On doing a Google search of ‘Serchhip, Mizoram’, the first thing that pops up is that this district in central Mizoram has the highest literacy rate in the country — around 98 per cent. But the Assembly constituency by the same name — the district is divided into three constituencies of Serchhip, Hrangturzo and Tuikim — has become a talking point for another reason: four chief ministerial hopefuls are contesting from here. And the faultlines of the contest appear to mirror those in the state, dotted with debates on anti-incumbency and welfare schemes.
The sitting CM and Serchhip MLA, Lal Thanhawla, has won from Serchhip seven times since 1984, losing only in 1998 when his government faced a strong wave of anti-incumbency. This time,Thanhawla is contesting from Serchhip and Champhai South.
Also in the race in Serchhip are the chiefs of Zoram People’s Movement (ZPM) Lalduhoma (also contesting from Aizawl West-I), People’s Representation for Identity and Status of Mizoram (PRISM), Vanlalruata (also contesting from Aizawl North-I), and Zoram Thar, an evangelist-political group, Zaichhawna Hlawndo (also contesting from Aizawl West-I).
What makes Serchhip such a significant seat? The opposition parties seem to want to prove electorally the anti-incumbency against Thanhawla.
In 2013, Thanhawla garnered 5,719 votes, followed by MNF candidate C Lalramzauva with 4,985. “The electorate is small and the contest close. It will be more so this time,” said a government official posted in Thenzawl. ZPM is an alliance formed in October last year of seven non-Congress, non-MNF parties. ZPM’s Lalduhoma, a former IPS officer and MP, told The Indian Express, “I am fighting because I want to defeat him [Lal Thanhawla] here. There is considerable support for us on the ground because there is a wave of neutrality. The neutral vote is significant for us. Also, a lot of traditional supporters of Congress and MNF are expected to move over to us.”
Serchhip constituency’s Thenzawl town is known as a ‘weavers’ town’ — almost every other family is into weaving traditional Mizo wear.
“It helps if the CM is from your constituency. There has been infrastructure development in the district in the last 10 years, there is even a golf course coming up, which could employ local youths,” said C Lalmuanthanga, secretary of CodNerc, an NGO working with weavers in Thenzawl.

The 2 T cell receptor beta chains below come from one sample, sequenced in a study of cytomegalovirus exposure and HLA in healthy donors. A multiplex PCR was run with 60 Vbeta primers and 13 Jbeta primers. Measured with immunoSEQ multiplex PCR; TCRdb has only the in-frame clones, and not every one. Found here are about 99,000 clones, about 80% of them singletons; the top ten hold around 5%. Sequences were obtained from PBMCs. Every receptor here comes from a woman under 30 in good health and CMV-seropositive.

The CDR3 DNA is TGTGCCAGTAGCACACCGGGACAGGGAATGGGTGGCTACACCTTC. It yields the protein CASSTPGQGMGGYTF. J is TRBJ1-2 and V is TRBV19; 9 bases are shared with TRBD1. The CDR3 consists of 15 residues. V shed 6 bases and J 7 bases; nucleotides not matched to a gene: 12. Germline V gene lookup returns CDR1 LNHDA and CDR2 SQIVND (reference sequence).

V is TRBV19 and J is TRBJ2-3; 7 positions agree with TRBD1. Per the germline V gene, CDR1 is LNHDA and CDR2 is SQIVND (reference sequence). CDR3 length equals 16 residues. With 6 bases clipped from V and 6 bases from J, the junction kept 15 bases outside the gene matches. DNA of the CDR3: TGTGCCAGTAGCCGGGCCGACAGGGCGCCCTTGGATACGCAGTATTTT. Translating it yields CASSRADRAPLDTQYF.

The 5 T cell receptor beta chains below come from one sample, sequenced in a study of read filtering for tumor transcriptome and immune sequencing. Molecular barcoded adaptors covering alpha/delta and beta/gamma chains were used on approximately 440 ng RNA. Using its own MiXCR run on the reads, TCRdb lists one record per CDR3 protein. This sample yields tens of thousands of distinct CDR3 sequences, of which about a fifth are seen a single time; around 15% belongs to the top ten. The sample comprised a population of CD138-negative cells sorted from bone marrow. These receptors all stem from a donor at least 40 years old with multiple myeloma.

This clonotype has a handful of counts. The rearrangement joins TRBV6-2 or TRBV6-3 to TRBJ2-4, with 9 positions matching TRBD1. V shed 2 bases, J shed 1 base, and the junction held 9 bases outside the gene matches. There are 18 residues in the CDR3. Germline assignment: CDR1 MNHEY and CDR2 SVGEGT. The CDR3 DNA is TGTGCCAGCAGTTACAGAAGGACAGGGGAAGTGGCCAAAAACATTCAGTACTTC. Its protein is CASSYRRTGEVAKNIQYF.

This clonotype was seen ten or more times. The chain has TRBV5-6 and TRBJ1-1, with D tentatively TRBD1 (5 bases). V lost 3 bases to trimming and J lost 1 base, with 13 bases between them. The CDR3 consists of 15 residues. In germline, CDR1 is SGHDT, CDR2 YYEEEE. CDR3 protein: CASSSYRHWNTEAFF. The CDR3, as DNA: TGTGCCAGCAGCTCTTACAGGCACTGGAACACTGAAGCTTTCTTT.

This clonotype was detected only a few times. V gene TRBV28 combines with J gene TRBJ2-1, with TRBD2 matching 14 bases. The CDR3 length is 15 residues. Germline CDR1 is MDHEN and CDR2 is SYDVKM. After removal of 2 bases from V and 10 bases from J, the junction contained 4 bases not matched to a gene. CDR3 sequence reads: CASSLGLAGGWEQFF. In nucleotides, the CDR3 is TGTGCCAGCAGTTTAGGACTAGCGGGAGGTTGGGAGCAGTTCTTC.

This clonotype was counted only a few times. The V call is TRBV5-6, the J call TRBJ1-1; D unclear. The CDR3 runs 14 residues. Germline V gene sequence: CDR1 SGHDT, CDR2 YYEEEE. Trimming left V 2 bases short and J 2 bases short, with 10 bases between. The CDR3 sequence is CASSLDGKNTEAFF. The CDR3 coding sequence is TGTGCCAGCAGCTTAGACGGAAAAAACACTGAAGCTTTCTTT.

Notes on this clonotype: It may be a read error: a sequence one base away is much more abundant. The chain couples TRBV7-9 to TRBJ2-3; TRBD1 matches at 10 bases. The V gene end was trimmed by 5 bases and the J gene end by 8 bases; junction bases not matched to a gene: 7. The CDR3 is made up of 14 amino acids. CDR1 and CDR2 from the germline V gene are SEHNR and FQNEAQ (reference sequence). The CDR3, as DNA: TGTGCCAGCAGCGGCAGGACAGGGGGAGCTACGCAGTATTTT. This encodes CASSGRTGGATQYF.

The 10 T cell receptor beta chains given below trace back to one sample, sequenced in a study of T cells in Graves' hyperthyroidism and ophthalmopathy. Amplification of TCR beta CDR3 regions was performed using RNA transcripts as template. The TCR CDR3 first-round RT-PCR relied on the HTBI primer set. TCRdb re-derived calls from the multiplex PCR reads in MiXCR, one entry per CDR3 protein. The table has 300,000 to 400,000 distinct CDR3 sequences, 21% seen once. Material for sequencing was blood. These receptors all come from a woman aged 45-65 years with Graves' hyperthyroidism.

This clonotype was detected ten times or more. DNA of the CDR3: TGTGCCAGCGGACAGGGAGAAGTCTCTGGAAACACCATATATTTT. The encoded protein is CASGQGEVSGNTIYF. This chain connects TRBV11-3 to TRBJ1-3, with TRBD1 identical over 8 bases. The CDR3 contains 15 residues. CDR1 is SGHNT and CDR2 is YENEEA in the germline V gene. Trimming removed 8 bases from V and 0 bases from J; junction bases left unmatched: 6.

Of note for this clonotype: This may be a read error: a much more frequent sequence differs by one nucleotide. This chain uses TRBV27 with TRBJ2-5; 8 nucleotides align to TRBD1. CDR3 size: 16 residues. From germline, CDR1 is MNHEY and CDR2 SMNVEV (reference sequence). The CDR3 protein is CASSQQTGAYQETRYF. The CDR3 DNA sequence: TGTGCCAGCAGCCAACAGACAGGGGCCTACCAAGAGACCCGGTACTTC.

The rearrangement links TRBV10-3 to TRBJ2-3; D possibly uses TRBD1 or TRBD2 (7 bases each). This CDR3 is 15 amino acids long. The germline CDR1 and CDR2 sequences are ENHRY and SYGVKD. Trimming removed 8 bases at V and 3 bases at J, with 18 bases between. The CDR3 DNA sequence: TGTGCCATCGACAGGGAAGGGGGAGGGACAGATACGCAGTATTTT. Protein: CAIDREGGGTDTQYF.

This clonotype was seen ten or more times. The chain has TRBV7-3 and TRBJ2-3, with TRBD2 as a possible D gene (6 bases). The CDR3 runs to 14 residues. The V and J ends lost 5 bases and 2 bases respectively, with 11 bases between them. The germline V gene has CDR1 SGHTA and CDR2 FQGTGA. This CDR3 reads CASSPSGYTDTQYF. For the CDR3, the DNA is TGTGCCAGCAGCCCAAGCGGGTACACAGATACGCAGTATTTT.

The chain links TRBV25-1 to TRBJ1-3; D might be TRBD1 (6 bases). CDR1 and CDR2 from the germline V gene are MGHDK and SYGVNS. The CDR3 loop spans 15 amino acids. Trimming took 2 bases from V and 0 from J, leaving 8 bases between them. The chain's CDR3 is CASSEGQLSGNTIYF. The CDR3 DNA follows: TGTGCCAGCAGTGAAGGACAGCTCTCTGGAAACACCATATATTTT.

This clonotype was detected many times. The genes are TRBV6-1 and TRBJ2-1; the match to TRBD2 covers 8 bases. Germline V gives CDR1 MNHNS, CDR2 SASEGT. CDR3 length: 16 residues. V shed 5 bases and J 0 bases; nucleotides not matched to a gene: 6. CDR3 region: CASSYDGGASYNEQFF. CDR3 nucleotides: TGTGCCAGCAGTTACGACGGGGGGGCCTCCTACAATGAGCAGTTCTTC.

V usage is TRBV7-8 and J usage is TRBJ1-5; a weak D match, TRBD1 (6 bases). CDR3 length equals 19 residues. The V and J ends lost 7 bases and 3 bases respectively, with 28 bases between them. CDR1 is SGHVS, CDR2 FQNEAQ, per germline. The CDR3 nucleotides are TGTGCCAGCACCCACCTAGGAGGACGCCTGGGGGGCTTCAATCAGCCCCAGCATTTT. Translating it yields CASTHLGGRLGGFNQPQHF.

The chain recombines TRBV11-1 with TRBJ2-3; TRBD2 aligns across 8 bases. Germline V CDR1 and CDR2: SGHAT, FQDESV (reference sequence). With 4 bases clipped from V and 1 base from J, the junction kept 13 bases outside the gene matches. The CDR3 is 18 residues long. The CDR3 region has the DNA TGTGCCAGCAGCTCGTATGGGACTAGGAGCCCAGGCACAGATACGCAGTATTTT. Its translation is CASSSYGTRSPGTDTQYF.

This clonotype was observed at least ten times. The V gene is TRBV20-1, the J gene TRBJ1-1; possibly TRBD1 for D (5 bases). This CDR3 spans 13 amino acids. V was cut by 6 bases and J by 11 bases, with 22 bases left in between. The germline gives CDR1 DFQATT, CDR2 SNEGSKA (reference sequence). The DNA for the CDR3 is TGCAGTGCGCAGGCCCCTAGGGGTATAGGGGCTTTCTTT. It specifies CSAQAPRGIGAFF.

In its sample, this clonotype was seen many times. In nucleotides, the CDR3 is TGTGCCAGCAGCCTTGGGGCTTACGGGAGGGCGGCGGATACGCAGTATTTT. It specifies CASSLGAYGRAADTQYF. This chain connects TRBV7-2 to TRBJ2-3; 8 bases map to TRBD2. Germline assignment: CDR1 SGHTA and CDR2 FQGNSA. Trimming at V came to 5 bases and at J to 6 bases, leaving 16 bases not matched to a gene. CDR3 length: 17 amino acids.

He continued, “There are roughly equal number of Congress and MNF supporters here, like in most rural areas of the state. But the game could change. There may be Congress supporters who think the CM is a good human being but there is a need for change. There are allegations that he tried promoting his brother and relatives. Several MNF supporters might think they will not vote for the party because it often goes back on its promises.”
Zahmingi, who runs a handloom setup at her home, said that Thanhawla would retain the seat because people, especially weavers, have benefitted immensely from the government’s schemes. “Over 200 weavers benefitted from the New Land Use Policy Scheme (NLUP) in Thenzawl,” she said.
As the Congress battles anti-incumbency after 10 years of rule in Mizoram, the promise to continue NLUP — a scheme started in 2008 through which funds of Rs 1 lakh each, either in cash or in kind, was provided in instalments to families of farmers, small businessmen or small industrialists — is its important poll promise.
The Congress has claimed that 76 per cent households of the state have benefitted from NLUP. However, others in Thenzawl claimed there were discrepancies in choosing the beneficiaries. Zonunsanga Thiangte, a 20-year-old whose sympathies lie with ZPM, said, “NLUP has mostly benefitted relatives of Congress supporters.”
Although the BJP, the corruption watchdog-turned-political party PRISM and the Zoram Thar are in the fray, the contest is primarily between the Congress, MNF and ZPM. But the dissatisfaction with the Congress government may not reflect in electoral results because of the dynamics of the constituency.
Sangi, who runs a grocery store in Thanzawl with her sister, said Thanhawla would win in Serchhip. “The opponents are weak. The MNF candidate has invested little time for this constituency. He just canvasses before the elections, loses and then goes away. The ZPM president may be good, but his party workers do not have much presence on the ground.”
MNF candidate C Lalramzauva lost this seat in the last three elections. The owner of the next shop, F Lalrinpuia, is from a family that traditionally supports the MNF. “People who do not want to vote for the Congress might be divided into voting for MNF or ZPM,” he said.